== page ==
At the same time, the "doom and gloom" reporters and commentators fail to report that tax revenues are significantly higher than anticipated, cutting the budget deficit far more deeply than was forecast. Real after-tax per capita personal income has risen by 9.9 percent nearly $3,000 per person during the past six years. Real wages rose 1.1 percent over the past 12 months. This is faster than the average rate during the 1990's and it means an extra pay in the pocket of the typical family wage earner. In fact, Brian Riedl noted economist states, "overall tax revenues are growing at the fastest pace in 40 years." In fact, since the tax cuts were fully accelerated in 2003, tax receipts have risen by over 34.6 percent. Point in fact, one way to shrink the deficit is to boost economic growth by cutting tax rates on work, investment and savings and that is precisely what the defining situation is. More Americans are working and paying taxes, more investors have had capital gains from the sale of assets and more businesses have had higher earnings thus have paid more into the tax coffers. So much for those, who in their gloom, spread doom and call for an increase in taxes and for the elimination of the legislative tax cuts. It is a fact, when taxes are too high, people fail to produce, and when people fail to produce, and taxes do not get paid.
In short, the American economy is strong and vibrant. Particularly in light of the fact that the vast majority of Americans have faced with dignity horrific natural disasters such as Katrina, the terrors of 9/11 and the destruction of the World Trade Center, huge defense costs, excessive discretionary spending and runaway entitlements. Where else but in America with its free enterprise system can one face such demands and yet show such remarkable growth and surging economic vibrancy. Thanks to the rank and file of the American people.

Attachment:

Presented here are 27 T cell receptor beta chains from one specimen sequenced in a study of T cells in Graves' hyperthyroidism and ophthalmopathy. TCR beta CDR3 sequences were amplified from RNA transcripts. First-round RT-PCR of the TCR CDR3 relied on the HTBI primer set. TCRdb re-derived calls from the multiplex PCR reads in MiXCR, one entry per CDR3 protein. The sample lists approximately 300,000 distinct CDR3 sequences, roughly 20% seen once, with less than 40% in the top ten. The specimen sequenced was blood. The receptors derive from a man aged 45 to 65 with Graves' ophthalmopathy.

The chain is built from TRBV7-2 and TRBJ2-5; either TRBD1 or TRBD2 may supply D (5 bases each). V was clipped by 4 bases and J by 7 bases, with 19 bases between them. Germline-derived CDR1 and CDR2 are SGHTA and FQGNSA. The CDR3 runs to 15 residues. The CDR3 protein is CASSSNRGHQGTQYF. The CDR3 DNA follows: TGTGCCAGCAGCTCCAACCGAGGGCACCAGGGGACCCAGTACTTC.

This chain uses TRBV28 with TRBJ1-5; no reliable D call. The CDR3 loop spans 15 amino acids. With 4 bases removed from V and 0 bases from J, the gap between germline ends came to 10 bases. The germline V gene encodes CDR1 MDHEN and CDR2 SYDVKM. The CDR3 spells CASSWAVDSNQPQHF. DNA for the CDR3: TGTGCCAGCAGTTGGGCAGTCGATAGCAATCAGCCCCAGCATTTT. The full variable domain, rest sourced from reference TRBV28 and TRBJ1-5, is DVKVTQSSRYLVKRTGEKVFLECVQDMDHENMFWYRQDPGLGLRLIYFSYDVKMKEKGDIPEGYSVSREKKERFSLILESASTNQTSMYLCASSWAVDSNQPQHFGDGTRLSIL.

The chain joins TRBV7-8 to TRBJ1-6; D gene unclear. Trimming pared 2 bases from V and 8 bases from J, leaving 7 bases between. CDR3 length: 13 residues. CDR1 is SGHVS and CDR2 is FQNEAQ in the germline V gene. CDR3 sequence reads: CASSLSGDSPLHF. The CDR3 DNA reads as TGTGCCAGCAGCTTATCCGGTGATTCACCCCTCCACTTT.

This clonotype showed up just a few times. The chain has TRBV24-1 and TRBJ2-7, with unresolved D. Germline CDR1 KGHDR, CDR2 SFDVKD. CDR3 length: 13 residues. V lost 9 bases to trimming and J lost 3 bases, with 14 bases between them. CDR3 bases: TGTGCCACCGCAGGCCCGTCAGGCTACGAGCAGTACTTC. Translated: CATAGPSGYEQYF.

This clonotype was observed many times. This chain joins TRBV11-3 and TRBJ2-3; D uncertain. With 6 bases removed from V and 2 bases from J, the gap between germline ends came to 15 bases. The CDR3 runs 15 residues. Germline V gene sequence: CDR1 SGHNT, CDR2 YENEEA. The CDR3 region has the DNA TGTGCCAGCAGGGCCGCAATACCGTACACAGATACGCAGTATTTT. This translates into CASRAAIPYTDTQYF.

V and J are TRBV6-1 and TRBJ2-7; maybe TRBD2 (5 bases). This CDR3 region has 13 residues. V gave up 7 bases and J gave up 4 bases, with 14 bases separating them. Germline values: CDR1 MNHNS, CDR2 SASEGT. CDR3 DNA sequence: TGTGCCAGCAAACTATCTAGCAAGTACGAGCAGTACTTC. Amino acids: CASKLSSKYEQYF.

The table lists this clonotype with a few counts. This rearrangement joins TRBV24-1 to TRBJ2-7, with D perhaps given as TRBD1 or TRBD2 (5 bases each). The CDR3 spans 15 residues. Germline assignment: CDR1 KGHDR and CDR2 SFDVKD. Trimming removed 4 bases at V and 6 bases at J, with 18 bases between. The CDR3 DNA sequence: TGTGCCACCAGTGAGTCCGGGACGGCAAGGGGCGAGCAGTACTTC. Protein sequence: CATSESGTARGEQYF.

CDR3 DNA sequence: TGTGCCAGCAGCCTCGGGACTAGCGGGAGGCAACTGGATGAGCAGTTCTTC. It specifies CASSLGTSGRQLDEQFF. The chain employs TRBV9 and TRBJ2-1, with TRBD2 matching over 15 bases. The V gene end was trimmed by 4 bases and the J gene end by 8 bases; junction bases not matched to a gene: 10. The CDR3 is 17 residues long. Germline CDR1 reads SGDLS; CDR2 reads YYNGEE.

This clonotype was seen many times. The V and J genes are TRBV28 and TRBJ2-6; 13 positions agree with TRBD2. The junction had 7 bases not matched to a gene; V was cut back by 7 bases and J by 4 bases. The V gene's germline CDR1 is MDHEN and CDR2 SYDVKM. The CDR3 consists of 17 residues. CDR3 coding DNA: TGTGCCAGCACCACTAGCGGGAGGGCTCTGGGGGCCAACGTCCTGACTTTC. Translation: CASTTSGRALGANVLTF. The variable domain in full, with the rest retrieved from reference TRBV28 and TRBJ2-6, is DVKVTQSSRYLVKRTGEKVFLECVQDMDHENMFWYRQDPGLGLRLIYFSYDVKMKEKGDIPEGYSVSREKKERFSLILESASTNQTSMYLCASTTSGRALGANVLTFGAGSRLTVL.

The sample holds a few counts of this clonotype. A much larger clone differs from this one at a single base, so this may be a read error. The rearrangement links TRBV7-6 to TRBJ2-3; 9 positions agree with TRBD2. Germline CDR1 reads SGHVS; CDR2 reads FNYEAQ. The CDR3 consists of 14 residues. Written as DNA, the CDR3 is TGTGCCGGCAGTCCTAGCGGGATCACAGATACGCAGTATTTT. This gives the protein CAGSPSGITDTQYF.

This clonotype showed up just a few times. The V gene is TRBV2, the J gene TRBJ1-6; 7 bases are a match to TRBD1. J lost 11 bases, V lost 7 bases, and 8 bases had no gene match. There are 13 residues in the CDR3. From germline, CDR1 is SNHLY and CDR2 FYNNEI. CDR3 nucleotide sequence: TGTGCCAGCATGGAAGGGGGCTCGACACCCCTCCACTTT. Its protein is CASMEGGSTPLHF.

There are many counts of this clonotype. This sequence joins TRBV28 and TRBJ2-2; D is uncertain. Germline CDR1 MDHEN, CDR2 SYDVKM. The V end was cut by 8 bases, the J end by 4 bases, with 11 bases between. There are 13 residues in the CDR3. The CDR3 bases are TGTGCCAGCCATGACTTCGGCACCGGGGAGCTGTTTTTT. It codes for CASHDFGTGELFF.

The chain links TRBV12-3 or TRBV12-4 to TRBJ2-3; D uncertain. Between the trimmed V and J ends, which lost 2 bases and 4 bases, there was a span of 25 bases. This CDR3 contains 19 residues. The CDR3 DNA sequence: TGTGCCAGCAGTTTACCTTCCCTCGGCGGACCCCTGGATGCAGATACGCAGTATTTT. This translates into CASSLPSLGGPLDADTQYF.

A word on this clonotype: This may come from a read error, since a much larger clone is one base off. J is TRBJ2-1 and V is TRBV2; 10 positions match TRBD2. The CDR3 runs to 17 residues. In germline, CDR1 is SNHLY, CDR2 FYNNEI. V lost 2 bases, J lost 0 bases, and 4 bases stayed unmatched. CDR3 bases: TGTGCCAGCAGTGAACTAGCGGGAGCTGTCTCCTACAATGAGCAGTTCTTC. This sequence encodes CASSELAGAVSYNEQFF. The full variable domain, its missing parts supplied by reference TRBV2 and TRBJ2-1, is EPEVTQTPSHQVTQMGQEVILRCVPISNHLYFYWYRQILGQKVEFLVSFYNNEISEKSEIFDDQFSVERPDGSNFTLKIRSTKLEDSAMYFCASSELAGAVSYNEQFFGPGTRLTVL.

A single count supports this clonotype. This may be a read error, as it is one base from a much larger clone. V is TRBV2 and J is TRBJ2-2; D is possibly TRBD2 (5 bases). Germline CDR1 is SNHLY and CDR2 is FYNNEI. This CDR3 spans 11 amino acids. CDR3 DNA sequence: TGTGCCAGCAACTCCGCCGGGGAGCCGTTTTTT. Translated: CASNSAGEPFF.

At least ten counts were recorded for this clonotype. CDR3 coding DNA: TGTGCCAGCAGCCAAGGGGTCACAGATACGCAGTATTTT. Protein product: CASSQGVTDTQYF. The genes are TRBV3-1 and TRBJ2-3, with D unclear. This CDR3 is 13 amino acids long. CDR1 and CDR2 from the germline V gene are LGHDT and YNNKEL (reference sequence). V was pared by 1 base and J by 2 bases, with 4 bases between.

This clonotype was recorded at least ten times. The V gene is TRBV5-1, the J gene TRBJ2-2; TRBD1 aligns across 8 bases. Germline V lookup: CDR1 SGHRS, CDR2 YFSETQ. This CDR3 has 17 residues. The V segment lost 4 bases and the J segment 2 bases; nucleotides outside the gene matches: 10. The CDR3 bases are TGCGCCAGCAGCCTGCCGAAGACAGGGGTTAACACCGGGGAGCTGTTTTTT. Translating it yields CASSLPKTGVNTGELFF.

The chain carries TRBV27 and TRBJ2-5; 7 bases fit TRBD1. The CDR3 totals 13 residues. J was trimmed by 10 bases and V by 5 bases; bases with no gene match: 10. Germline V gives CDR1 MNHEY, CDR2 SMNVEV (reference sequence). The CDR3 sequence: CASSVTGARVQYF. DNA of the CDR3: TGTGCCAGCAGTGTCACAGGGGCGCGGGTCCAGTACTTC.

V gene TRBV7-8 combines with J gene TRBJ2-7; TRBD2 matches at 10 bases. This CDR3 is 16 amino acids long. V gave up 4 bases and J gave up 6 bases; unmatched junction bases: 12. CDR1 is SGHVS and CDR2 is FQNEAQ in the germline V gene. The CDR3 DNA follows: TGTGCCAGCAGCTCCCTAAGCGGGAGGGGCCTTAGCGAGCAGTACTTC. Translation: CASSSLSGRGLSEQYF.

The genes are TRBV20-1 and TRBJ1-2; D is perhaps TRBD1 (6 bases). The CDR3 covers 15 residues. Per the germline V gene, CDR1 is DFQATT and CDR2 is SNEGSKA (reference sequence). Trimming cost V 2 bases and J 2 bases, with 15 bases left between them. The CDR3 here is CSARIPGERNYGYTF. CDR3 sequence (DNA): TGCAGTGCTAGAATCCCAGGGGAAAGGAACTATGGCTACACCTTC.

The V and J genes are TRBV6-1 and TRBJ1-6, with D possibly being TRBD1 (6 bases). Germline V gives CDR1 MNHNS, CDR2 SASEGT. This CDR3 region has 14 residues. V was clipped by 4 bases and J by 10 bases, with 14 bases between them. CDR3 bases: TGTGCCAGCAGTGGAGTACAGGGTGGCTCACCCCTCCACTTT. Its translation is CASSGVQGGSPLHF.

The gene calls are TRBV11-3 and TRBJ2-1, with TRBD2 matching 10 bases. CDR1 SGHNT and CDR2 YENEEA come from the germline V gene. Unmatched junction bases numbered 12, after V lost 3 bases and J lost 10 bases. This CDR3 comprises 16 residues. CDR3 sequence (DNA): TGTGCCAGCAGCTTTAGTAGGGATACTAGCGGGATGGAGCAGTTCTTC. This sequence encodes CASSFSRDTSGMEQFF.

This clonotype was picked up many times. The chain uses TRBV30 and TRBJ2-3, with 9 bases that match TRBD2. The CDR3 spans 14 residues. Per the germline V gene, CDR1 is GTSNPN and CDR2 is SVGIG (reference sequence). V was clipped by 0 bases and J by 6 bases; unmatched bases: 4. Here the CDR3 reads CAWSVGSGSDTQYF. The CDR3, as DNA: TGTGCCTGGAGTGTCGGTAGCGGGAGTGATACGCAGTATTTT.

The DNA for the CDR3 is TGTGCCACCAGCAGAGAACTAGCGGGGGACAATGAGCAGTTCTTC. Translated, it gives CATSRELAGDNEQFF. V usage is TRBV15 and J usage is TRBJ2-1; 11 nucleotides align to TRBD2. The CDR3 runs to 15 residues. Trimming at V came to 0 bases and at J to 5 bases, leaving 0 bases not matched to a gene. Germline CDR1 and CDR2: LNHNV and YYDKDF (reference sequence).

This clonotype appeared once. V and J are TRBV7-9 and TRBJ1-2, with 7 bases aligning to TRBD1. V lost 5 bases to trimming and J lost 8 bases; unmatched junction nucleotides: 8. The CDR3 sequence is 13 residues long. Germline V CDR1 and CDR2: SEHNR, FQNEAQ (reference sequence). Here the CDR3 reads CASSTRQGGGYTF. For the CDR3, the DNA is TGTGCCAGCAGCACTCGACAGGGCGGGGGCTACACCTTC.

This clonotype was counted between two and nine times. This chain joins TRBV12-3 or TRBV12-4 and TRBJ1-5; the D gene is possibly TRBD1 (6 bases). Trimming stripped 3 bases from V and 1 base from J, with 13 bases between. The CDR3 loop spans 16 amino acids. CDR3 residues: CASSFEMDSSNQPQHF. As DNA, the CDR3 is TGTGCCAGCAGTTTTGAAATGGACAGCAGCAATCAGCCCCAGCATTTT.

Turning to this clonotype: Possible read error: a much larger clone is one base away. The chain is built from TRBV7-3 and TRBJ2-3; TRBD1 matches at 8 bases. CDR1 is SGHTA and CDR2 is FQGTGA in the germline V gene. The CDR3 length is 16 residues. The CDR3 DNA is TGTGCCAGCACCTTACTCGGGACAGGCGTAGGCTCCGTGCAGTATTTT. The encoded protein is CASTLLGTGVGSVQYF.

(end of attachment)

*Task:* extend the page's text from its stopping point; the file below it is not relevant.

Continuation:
Nobel Prize winners and economists F.A. Hayek and Milton Friedman claim that when economies are too much dominated by government, a society becomes more government-dependent and the free-market sector and individual freedoms are compressed. If 10% of an economy's national income depends on government spending and control, then its economy can be called 10% 'socialistic' and 90% free-market. If government steadily expands its control over time faster than the economy, such that say 44% of the economy becomes socialistic (dependent on government spending), then only 56% of the economy is free. We are dangerously close to that today. And those ideal's are on the "Ash heap of history." Winston Churchill called Socialism, which some today propose, "A Deadly fallacy. Socialism is the philosophy of failure, the creed of ignorance and the gospel of envy."
We conclude, today the US economy is healthy and running on all cylinders. This is a productive and working society of optimistic people. We have an unshakable belief in the American strength and economic exceptionalism and so should the candidates who want to be President. It will be highly enlightening when we are able to obtain a clear and definitive position on this subject from all the candidates who want to be the next President of this great nation. That is how we see it FROM OUR PERSPECTIVE.